US 6648252 B2
A reluctance machine includes a stator having an annular support member with a plurality of stator poles disposed thereon. The stator poles each are formed from a corresponding foil coil stator winding. A solid disc-shaped rotor defines a plurality of salient rotor poles, and is rotatably positioned opposite the support member to establish an axial air gap between the rotor and stator poles. A food waste disposer incorporates such a reluctance machine.
1. A food waste disposer comprising:
an inlet for receiving food waste;
a grinding plate coupled to a rotatable shaft for grinding the food waste; and
a switched reluctance motor operable to drive the shaft.
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20. A food waste disposer comprising:
an inlet for receiving food waste;
a motor comprising
a stator having a central axis and including windings, and
a rotor having rotor poles extending radially from the central axis and over the windings, wherein the rotor poles are spaced from the windings by an air gap, and wherein no structure of the food waste disposer appears in the air gap between the rotor poles and the windings; and
a grinding plate coupled to the rotor for grinding the food waste.
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32. A food waste disposer comprising:
an inlet for receiving food waste;
a grinding plate coupled to a rotatable shaft for grinding the food waste; and
a motor operable to drive the shaft, wherein the motor includes a stator having a plurality of stator poles, and wherein the stator poles each comprise a winding made of a first foil layer.
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This application claims the benefit of U.S. Provisional Application No. 60/238,100 filed on Oct. 4, 2000, which is incorporated herein by reference in its entirety. This application is related to application Ser. No. 09/777,129 entitled “Food Waste Disposer Having a Variable Speed Motor,” by Strutz et al., filed concurrently herewith, the disclosure of which is incorporated herein by reference in its entirety.
1. Field of the Invention
The invention relates generally to reluctance machines, and more specifically, to a foil coil switched reluctance machine and a food waste disposer employing a switched reluctance machine.
2. Description of Related Art
Reluctance machines are well known in the art. In general a reluctance machine is an electric machine in which torque is produced by the tendency of a movable part to move to a position where the inductance of an excited winding is maximized (i.e., the reluctance is minimized).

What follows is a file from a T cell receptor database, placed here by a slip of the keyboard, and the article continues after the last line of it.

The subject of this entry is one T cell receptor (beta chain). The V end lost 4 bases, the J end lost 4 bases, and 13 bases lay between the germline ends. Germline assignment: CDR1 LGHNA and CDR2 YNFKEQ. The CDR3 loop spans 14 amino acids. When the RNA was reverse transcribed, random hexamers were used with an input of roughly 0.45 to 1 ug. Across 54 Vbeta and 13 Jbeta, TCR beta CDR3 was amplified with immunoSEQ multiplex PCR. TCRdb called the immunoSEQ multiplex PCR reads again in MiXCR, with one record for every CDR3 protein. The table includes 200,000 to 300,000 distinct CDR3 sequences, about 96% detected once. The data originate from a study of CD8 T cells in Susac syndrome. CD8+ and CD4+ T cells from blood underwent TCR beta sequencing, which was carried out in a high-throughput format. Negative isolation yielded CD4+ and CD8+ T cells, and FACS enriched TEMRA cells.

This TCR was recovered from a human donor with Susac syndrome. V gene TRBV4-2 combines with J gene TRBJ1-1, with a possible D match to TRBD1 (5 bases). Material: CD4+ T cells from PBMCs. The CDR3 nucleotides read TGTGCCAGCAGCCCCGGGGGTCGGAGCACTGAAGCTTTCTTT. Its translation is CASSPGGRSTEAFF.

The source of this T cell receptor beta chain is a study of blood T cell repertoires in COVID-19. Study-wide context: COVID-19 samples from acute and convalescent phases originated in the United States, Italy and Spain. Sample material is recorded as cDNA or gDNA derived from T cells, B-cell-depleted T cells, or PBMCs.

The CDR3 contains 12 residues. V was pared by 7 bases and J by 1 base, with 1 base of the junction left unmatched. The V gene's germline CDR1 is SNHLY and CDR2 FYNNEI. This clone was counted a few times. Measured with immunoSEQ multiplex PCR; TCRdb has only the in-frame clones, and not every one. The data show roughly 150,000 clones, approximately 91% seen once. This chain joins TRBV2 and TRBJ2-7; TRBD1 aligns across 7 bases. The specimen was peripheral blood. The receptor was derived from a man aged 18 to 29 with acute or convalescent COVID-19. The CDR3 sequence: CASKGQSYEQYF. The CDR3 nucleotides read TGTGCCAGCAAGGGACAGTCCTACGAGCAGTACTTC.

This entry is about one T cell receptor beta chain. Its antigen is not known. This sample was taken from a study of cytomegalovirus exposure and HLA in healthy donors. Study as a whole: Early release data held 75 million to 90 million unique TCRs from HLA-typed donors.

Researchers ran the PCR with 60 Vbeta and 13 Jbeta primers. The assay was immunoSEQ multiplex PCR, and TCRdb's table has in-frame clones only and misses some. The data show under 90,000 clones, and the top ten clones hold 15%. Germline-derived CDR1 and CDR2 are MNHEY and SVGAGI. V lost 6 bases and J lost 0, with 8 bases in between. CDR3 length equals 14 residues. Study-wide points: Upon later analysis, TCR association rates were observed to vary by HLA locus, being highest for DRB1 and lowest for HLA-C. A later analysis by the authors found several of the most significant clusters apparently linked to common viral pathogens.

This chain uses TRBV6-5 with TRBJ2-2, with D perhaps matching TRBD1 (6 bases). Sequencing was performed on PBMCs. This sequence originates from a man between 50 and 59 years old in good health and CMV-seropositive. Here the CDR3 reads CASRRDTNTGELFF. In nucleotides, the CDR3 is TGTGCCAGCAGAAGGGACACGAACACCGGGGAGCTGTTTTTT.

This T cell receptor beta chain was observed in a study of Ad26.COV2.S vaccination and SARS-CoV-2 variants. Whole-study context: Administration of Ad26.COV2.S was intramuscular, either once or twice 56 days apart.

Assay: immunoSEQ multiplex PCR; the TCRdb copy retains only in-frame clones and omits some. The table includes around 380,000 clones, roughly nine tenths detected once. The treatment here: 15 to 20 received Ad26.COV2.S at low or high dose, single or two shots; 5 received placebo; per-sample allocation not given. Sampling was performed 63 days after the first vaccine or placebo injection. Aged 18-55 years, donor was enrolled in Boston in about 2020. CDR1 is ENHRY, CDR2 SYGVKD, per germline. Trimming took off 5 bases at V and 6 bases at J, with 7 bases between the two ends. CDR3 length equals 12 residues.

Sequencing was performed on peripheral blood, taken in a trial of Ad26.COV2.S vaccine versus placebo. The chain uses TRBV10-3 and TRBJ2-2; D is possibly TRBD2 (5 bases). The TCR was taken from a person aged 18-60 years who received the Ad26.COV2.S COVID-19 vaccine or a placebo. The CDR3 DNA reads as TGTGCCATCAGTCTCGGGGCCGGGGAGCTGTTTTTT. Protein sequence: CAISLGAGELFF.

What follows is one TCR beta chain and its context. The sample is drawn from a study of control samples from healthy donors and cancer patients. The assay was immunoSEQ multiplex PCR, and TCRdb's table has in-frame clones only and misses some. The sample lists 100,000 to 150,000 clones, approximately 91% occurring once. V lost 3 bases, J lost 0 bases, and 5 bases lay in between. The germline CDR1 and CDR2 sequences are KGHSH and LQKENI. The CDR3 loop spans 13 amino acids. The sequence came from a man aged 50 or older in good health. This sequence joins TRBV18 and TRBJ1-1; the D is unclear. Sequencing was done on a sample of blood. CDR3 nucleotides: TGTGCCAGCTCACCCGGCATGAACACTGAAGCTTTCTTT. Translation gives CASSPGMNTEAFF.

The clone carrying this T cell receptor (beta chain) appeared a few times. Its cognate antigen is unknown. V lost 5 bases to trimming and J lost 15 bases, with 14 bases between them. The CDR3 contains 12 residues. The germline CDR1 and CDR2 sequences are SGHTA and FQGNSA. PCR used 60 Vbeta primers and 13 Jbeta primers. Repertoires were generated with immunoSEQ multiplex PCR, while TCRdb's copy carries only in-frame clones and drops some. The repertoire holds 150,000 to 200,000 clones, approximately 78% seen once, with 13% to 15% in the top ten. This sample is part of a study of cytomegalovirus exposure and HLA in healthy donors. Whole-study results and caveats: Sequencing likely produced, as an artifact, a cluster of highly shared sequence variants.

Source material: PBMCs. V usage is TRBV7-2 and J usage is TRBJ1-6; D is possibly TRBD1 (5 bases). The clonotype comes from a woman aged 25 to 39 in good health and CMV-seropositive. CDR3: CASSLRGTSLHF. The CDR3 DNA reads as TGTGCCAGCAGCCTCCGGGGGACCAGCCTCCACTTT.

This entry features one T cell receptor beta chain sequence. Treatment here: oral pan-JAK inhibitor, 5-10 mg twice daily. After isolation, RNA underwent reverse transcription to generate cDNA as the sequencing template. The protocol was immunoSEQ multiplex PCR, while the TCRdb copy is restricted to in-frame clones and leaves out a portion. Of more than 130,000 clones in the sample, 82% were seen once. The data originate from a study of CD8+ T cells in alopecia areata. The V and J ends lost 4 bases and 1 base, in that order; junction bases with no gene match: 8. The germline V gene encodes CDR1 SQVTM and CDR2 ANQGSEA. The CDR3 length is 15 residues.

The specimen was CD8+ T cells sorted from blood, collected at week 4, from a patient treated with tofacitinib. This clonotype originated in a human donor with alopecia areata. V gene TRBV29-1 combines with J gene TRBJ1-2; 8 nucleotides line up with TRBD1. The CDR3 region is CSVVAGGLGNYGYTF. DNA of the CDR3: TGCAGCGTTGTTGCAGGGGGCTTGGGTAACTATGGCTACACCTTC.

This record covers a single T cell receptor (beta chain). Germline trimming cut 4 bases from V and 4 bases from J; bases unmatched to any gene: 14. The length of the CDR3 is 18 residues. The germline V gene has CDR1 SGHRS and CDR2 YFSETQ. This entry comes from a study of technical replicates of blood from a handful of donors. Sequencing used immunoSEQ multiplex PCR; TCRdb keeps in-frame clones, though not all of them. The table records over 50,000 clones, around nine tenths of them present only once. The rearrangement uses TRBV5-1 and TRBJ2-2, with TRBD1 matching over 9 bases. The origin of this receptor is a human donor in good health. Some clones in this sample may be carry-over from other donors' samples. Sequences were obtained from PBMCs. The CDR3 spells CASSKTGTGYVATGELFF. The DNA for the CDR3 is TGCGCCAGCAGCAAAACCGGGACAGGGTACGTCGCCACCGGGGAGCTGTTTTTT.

In one type of reluctance machine the phase windings are energized at a controlled frequency. This type of reluctance machine is generally referred to as a synchronous reluctance machine. In another type of reluctance machine, circuitry is provided to determine the position of the machine's rotor, and the windings of a phase are energized as a function of rotor position. This type of reluctance machine is generally referred to as a switched reluctance machine. Although the description of the current invention is in the context of a switched reluctance machine, the present invention is applicable to all forms of reluctance machines, including synchronous and switched reluctance motors and to other machines that have phase winding arrangements similar to those of switched reluctance machines.
The general theory of design and operation of switched reluctance machines is well known and discussed, for example in “The Characteristics, Design and Applications of Switched Reluctance Motors and Drives,” by Stephenson and Blake, presented at the PCIM '93 Conference and Exhibition at Nuremberg, Germany, Jun. 21-24, 1993.
In general, known reluctance machines have been designed with a stator yoke having inwardly projecting salient poles. The rotor also defines salient poles and typically contains no circuitry or permanent magnets. The rotor and the stator are coaxial. Associated with each stator pole is a coil of wire wound around the pole. The stator poles, which are positioned opposite one another, are generally coupled to form one or more phases. A phase is energized by delivering current to the coil. Switching devices are generally provided which allow the coil to be alternately connected into a circuit which delivers current to the coil when the phase is energized and one which separates the coil from a current source when the phase is de-energized, and which may recover energy remaining in the winding.
Reluctance torque is developed in a reluctance machine by energizing a pair of stator poles when a pair of rotor poles is in a position of misalignment with the energized stator poles. The degree of misalignment between the stator poles and the rotor poles is called the phase angle. Energizing a pair of stator poles creates a magnetic north and south in the stator pole pair. Because the pair of rotor poles is missaligned with the energized stator poles by some phase angle, the inductance of the stator and rotor is less than maximum. The pair of rotor poles will tend to move to a position of maximum inductance with the energized windings. The position of maximum inductance occurs when the rotor and stator poles are aligned.